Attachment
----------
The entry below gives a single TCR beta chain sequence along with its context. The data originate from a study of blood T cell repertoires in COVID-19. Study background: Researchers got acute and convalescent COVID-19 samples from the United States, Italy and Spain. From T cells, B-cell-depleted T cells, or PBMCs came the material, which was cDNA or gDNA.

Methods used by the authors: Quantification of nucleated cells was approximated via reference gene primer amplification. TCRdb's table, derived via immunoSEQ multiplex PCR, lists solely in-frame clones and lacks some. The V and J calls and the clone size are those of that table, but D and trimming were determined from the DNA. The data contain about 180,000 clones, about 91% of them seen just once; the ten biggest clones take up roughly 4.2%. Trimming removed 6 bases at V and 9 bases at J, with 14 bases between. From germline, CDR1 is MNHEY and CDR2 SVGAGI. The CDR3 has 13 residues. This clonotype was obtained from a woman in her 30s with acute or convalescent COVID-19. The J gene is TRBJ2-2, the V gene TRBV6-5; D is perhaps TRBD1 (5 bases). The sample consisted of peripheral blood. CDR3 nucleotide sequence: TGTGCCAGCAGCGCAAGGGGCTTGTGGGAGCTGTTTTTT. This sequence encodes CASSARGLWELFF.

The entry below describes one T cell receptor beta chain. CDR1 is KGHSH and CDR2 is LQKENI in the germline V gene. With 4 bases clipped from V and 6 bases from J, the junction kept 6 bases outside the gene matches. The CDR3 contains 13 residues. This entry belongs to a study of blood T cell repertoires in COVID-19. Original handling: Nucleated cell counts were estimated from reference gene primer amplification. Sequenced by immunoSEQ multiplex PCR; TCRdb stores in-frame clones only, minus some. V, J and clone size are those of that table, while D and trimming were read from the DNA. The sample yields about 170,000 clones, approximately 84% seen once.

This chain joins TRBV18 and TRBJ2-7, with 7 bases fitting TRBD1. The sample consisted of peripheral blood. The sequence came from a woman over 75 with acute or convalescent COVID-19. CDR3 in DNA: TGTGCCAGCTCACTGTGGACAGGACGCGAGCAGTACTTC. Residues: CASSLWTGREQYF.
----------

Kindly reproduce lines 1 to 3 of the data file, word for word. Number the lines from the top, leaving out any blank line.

The entry below gives a single TCR beta chain sequence along with its context. The data originate from a study of blood T cell repertoires in COVID-19. Study background: Researchers got acute and convalescent COVID-19 samples from the United States, Italy and Spain. From T cells, B-cell-depleted T cells, or PBMCs came the material, which was cDNA or gDNA.

Methods used by the authors: Quantification of nucleated cells was approximated via reference gene primer amplification. TCRdb's table, derived via immunoSEQ multiplex PCR, lists solely in-frame clones and lacks some. The V and J calls and the clone size are those of that table, but D and trimming were determined from the DNA. The data contain about 180,000 clones, about 91% of them seen just once; the ten biggest clones take up roughly 4.2%. Trimming removed 6 bases at V and 9 bases at J, with 14 bases between. From germline, CDR1 is MNHEY and CDR2 SVGAGI. The CDR3 has 13 residues. This clonotype was obtained from a woman in her 30s with acute or convalescent COVID-19. The J gene is TRBJ2-2, the V gene TRBV6-5; D is perhaps TRBD1 (5 bases). The sample consisted of peripheral blood. CDR3 nucleotide sequence: TGTGCCAGCAGCGCAAGGGGCTTGTGGGAGCTGTTTTTT. This sequence encodes CASSARGLWELFF.

The entry below describes one T cell receptor beta chain. CDR1 is KGHSH and CDR2 is LQKENI in the germline V gene. With 4 bases clipped from V and 6 bases from J, the junction kept 6 bases outside the gene matches. The CDR3 contains 13 residues. This entry belongs to a study of blood T cell repertoires in COVID-19. Original handling: Nucleated cell counts were estimated from reference gene primer amplification. Sequenced by immunoSEQ multiplex PCR; TCRdb stores in-frame clones only, minus some. V, J and clone size are those of that table, while D and trimming were read from the DNA. The sample yields about 170,000 clones, approximately 84% seen once.